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Discussion in 'iPad' started by swagangele21, Dec 30, 2015.
I would love to see how you all use your iPads.
Can't believe you actually started the video saying an ipad can't replace a laptop. Way to go on speaking on behalf of everybody bro!
When I travel overseas, I use an iPad mini 2 that has all my books on it. The amount of space I save in my luggage is significant.
When I travel over seas I have other things on my mind than using an iPad. I actually don't know about holding up an iPad for the duration of a movie. If I'm watching something I need to have the iPad on a stand or something.
If what I'm watching is PIP then maybe, but then I'm. It watching just listening.
I agree completely for media consumption.
I was briefly given an iPad to use, and consumption dominated its use. And now that I no longer have it, I need it back. It's far more convenient and accessible to read/watch with. Kindle is brilliant, but it cannot handle web browsing.
Waiting on iPad Air 3.
For me? Podcasting, website updates, blogging, presentations for camps I speak at, having a presence on social media, reading, and basic research. I use my rMB to put together my presentations and do the "heavy lifting" including updating my app in the App and Google Play stores and changing major stuff around on the website.
Are people still asking "Why do you even need an iPad?" It's been almost six years since the iPad was introduced and over a quarter billion have been sold to date. I should think that the use cases are obvious by now.
We just had a similar discussion Here:
My main reason for getting an iPad mini was to be able to carry my book collection in my suit jacket pocket. I wanted something that could easily handle PDFs. I also use it for a gps (the larger screen lets one see more of a map than a phone. And it's great for viewing the web, emails, taking and looking up notes, and watching videos when I'm not sitting at a desk.
I use my iPad to do everything I did on my laptop, and play iOS games. So that's browse forums, write stories, watch videos, and get some news at times.
Netflix, Hulu, Crunchyroll, Amazon Prime, and sometimes YouTube are the video things I use. I've moved my writing over to Pages.
I do everything I used to do on my laptop. Only thing I can't do is a lot of dev work because a lot of good ide's and tools aren't available and even then, I still use my iPad for a lot of it. I just remote into my desktop through my iPad pro
This topic has been covered and discussed at length 4-5 years ago
I'm reading this forum on it. The ipad is my main computing device.
Exactly. This was a common question 4 or 5 years ago. I was certainly asking it myself. But now probably at least half the people I know own an iPad or some other tablet.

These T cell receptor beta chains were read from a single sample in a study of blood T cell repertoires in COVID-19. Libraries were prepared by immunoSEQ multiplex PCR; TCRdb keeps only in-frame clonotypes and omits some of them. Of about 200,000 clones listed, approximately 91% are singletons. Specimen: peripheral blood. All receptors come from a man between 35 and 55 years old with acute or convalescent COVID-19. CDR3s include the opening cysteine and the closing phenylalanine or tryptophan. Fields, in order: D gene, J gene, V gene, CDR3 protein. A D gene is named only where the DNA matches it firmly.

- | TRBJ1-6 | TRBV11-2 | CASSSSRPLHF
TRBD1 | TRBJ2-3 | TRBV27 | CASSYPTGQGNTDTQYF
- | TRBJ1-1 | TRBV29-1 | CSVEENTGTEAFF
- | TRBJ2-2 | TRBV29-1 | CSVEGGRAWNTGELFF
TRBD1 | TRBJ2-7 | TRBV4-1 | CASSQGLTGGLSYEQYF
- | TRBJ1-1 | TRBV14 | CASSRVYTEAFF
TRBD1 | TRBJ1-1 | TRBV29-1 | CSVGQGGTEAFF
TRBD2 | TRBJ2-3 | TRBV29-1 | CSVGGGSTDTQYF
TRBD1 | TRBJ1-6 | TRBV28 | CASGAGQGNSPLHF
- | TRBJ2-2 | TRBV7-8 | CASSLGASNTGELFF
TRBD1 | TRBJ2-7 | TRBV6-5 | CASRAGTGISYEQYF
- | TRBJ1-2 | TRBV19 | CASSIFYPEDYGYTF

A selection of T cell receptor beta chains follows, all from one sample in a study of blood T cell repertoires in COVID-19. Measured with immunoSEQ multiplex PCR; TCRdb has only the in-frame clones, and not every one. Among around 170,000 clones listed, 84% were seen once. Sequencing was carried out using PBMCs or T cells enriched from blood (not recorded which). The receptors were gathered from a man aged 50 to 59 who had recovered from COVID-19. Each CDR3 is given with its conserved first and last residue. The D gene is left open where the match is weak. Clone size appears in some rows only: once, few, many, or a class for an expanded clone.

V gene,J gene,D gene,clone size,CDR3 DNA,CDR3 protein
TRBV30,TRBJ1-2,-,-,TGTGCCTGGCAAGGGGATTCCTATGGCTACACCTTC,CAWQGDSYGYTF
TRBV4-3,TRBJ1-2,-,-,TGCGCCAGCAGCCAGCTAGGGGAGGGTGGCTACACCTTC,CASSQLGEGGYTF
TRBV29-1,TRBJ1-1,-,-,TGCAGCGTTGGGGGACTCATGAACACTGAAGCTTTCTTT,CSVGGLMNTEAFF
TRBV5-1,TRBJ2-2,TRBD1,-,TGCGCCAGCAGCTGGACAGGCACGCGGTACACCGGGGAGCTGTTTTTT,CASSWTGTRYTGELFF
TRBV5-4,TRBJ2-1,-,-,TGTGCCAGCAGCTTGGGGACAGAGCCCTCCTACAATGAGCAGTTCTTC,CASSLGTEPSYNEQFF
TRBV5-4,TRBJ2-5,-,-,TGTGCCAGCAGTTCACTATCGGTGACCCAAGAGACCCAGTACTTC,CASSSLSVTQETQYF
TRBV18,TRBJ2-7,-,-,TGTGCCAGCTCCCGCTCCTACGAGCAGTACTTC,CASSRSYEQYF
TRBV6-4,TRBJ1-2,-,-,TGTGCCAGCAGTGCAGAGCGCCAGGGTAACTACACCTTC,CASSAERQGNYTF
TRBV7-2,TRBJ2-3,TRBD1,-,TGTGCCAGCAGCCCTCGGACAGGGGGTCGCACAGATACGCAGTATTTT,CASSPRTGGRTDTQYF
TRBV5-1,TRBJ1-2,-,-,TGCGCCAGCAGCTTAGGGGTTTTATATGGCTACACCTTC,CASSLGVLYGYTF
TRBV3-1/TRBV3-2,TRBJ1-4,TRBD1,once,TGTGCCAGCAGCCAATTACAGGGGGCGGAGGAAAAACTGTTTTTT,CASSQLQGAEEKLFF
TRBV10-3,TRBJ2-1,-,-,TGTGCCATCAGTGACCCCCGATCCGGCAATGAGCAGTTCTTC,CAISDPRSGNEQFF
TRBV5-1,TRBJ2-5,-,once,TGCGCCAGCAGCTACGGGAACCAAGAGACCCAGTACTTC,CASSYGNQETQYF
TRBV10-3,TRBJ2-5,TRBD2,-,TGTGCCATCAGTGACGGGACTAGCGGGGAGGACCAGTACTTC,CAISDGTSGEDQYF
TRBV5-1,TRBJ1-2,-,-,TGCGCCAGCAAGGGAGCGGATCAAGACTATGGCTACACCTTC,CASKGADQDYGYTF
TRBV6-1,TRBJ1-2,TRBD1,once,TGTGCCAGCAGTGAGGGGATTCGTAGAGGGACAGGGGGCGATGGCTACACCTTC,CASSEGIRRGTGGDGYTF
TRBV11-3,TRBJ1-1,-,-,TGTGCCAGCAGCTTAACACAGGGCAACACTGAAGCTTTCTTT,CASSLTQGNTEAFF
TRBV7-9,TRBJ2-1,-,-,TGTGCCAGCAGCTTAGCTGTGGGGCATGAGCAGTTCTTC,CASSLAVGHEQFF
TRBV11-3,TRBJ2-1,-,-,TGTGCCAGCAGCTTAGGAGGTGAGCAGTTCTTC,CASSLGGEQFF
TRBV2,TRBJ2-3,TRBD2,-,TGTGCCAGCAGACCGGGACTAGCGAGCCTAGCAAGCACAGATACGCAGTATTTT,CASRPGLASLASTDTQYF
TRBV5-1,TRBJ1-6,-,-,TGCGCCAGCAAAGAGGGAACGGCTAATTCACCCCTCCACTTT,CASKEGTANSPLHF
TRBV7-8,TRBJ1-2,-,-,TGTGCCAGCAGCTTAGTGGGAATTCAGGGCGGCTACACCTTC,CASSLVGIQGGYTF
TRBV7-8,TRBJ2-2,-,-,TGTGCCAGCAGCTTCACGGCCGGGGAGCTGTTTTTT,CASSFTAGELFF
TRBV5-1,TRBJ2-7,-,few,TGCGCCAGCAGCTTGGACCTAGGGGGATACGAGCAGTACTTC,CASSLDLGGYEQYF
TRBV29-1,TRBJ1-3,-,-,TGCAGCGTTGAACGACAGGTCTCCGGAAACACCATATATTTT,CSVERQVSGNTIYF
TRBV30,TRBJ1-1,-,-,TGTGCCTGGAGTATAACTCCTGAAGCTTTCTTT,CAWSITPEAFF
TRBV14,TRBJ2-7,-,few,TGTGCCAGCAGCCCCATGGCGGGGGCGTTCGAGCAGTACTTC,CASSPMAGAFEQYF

In any case, unless they're paying for it, or you owe them money, you don't really need to explain your iPad ownership to anyone.
I think this question keeps coming up because of that endlessly quoted dismissive phrase: iPads for consumption, computers for creation. Or, iPads are just toys, you need computers for real work.
I use iPads for "real work" as well as "consumption", and for so many other things. I still use my MBPr for Scrivener and other things iPads can't do, but iPads are my favourite tools.
They save the vast forests I devoured when I used paper for all the thinking, exploration, research, note-taking, sketching, journal-keeping parts of my work. My office walls are zen-like uncluttered now they aren't wallpapered with all that. I almost always have an LTE iPad with me, places I wouldn't take a laptop because no internet or inconvenient.
If I could only have one device it would have to be a cellular iPad. I could work around what it can't do, but I couldn't now work around what the laptop can't do.
You can't beat an iPad for a highly portable and secure device for web browsing, media viewing, eBooks, email, games, and basic computing.
I personally do not think that tablets of any kind are laptop replacements for the majority of professional and productivity uses (and never will be). However, for the vast majority of home users an iPad is fully capable of doing everything they need in a computing device (since the "InterWeb" seems to be all that matters to many home users).
The iPad is also not to be compared to any of the cheap, crappy Android devices out there. Hand an Android device to your non tech-savvy family members and you'll be supplying tech-support, disinfecting, or rebuilding the device every few months. Hand an iPad to the same person and they will still be using it years later without problems.
To be fair, you shouldn't compare iPads (which aren't cheap) to cheap, crappy Android devices. High end Android devices are not as hard to use, unreliable, or buggy as iOS diehards would have people believe. I used a 2nd gen Nexus 7 for 2 years (still use it sometimes, actually) and it never let me down, even though it was significantly less expensive than the iPad mini 2 which was its direct iOS competitor.
I use it for an in-betweener.
That said, having just got a iPhone 6S Plus I find that the iPad mini is not useful, so I use a full-size iPad (Air 2).